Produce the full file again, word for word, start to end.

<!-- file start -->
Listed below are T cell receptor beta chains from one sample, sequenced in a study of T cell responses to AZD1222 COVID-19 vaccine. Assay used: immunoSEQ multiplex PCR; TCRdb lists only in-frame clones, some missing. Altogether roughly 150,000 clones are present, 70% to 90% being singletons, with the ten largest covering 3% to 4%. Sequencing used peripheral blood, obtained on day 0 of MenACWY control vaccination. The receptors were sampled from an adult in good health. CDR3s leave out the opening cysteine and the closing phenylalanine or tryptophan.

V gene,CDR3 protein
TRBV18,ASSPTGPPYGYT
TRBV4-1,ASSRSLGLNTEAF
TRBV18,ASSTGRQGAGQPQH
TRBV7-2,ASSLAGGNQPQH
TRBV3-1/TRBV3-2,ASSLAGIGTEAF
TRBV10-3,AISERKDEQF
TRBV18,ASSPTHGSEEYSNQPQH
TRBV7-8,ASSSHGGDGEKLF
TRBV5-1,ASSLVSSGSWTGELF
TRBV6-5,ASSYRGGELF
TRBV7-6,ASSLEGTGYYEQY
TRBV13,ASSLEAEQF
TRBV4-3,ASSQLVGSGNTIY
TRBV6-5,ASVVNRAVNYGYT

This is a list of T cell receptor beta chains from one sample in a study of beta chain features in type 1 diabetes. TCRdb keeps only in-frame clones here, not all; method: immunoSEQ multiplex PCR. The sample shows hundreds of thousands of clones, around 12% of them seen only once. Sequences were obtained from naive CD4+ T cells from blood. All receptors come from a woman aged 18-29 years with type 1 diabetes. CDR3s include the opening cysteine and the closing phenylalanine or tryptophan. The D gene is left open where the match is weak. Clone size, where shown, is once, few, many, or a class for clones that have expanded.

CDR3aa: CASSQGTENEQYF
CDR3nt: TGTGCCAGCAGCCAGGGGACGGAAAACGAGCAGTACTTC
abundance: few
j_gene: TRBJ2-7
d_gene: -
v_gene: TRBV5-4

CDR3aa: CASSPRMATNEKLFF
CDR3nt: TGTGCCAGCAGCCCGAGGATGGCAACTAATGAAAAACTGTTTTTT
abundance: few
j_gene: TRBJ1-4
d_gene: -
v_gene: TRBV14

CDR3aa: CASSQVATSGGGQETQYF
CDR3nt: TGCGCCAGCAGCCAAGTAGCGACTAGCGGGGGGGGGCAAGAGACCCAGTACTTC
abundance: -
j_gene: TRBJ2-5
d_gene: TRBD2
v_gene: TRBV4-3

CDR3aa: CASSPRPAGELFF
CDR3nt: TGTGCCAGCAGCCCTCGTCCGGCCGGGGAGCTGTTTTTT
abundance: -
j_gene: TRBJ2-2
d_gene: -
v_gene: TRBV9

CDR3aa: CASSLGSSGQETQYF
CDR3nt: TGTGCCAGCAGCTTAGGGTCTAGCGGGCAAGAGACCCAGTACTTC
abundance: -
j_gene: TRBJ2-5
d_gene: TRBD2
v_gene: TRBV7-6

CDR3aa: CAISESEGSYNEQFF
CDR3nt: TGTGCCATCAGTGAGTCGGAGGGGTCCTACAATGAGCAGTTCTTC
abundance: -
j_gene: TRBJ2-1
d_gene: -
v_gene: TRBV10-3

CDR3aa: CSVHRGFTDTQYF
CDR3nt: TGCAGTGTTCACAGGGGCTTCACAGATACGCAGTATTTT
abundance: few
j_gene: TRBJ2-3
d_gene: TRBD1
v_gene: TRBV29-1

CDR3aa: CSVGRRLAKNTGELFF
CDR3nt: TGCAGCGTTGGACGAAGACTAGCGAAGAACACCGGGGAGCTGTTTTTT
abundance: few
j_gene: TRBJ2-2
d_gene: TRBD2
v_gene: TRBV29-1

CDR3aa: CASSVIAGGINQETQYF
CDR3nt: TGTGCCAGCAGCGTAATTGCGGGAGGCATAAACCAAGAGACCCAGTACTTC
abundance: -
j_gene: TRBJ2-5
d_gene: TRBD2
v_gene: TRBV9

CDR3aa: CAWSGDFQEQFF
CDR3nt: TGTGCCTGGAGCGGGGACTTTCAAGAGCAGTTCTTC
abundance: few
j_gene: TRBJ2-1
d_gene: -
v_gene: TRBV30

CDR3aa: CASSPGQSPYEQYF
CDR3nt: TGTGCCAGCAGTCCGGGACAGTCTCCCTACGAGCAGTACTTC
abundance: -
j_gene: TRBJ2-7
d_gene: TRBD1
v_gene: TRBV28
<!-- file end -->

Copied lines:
Listed below are T cell receptor beta chains from one sample, sequenced in a study of T cell responses to AZD1222 COVID-19 vaccine. Assay used: immunoSEQ multiplex PCR; TCRdb lists only in-frame clones, some missing. Altogether roughly 150,000 clones are present, 70% to 90% being singletons, with the ten largest covering 3% to 4%. Sequencing used peripheral blood, obtained on day 0 of MenACWY control vaccination. The receptors were sampled from an adult in good health. CDR3s leave out the opening cysteine and the closing phenylalanine or tryptophan.

V gene,CDR3 protein
TRBV18,ASSPTGPPYGYT
TRBV4-1,ASSRSLGLNTEAF
TRBV18,ASSTGRQGAGQPQH
TRBV7-2,ASSLAGGNQPQH
TRBV3-1/TRBV3-2,ASSLAGIGTEAF
TRBV10-3,AISERKDEQF
TRBV18,ASSPTHGSEEYSNQPQH
TRBV7-8,ASSSHGGDGEKLF
TRBV5-1,ASSLVSSGSWTGELF
TRBV6-5,ASSYRGGELF
TRBV7-6,ASSLEGTGYYEQY
TRBV13,ASSLEAEQF
TRBV4-3,ASSQLVGSGNTIY
TRBV6-5,ASVVNRAVNYGYT

This is a list of T cell receptor beta chains from one sample in a study of beta chain features in type 1 diabetes. TCRdb keeps only in-frame clones here, not all; method: immunoSEQ multiplex PCR. The sample shows hundreds of thousands of clones, around 12% of them seen only once. Sequences were obtained from naive CD4+ T cells from blood. All receptors come from a woman aged 18-29 years with type 1 diabetes. CDR3s include the opening cysteine and the closing phenylalanine or tryptophan. The D gene is left open where the match is weak. Clone size, where shown, is once, few, many, or a class for clones that have expanded.

CDR3aa: CASSQGTENEQYF
CDR3nt: TGTGCCAGCAGCCAGGGGACGGAAAACGAGCAGTACTTC
abundance: few
j_gene: TRBJ2-7
d_gene: -
v_gene: TRBV5-4

CDR3aa: CASSPRMATNEKLFF
CDR3nt: TGTGCCAGCAGCCCGAGGATGGCAACTAATGAAAAACTGTTTTTT
abundance: few
j_gene: TRBJ1-4
d_gene: -
v_gene: TRBV14

CDR3aa: CASSQVATSGGGQETQYF
CDR3nt: TGCGCCAGCAGCCAAGTAGCGACTAGCGGGGGGGGGCAAGAGACCCAGTACTTC
abundance: -
j_gene: TRBJ2-5
d_gene: TRBD2
v_gene: TRBV4-3

CDR3aa: CASSPRPAGELFF
CDR3nt: TGTGCCAGCAGCCCTCGTCCGGCCGGGGAGCTGTTTTTT
abundance: -
j_gene: TRBJ2-2
d_gene: -
v_gene: TRBV9

CDR3aa: CASSLGSSGQETQYF
CDR3nt: TGTGCCAGCAGCTTAGGGTCTAGCGGGCAAGAGACCCAGTACTTC
abundance: -
j_gene: TRBJ2-5
d_gene: TRBD2
v_gene: TRBV7-6

CDR3aa: CAISESEGSYNEQFF
CDR3nt: TGTGCCATCAGTGAGTCGGAGGGGTCCTACAATGAGCAGTTCTTC
abundance: -
j_gene: TRBJ2-1
d_gene: -
v_gene: TRBV10-3

CDR3aa: CSVHRGFTDTQYF
CDR3nt: TGCAGTGTTCACAGGGGCTTCACAGATACGCAGTATTTT
abundance: few
j_gene: TRBJ2-3
d_gene: TRBD1
v_gene: TRBV29-1

CDR3aa: CSVGRRLAKNTGELFF
CDR3nt: TGCAGCGTTGGACGAAGACTAGCGAAGAACACCGGGGAGCTGTTTTTT
abundance: few
j_gene: TRBJ2-2
d_gene: TRBD2
v_gene: TRBV29-1

CDR3aa: CASSVIAGGINQETQYF
CDR3nt: TGTGCCAGCAGCGTAATTGCGGGAGGCATAAACCAAGAGACCCAGTACTTC
abundance: -
j_gene: TRBJ2-5
d_gene: TRBD2
v_gene: TRBV9

CDR3aa: CAWSGDFQEQFF
CDR3nt: TGTGCCTGGAGCGGGGACTTTCAAGAGCAGTTCTTC
abundance: few
j_gene: TRBJ2-1
d_gene: -
v_gene: TRBV30

CDR3aa: CASSPGQSPYEQYF
CDR3nt: TGTGCCAGCAGTCCGGGACAGTCTCCCTACGAGCAGTACTTC
abundance: -
j_gene: TRBJ2-7
d_gene: TRBD1
v_gene: TRBV28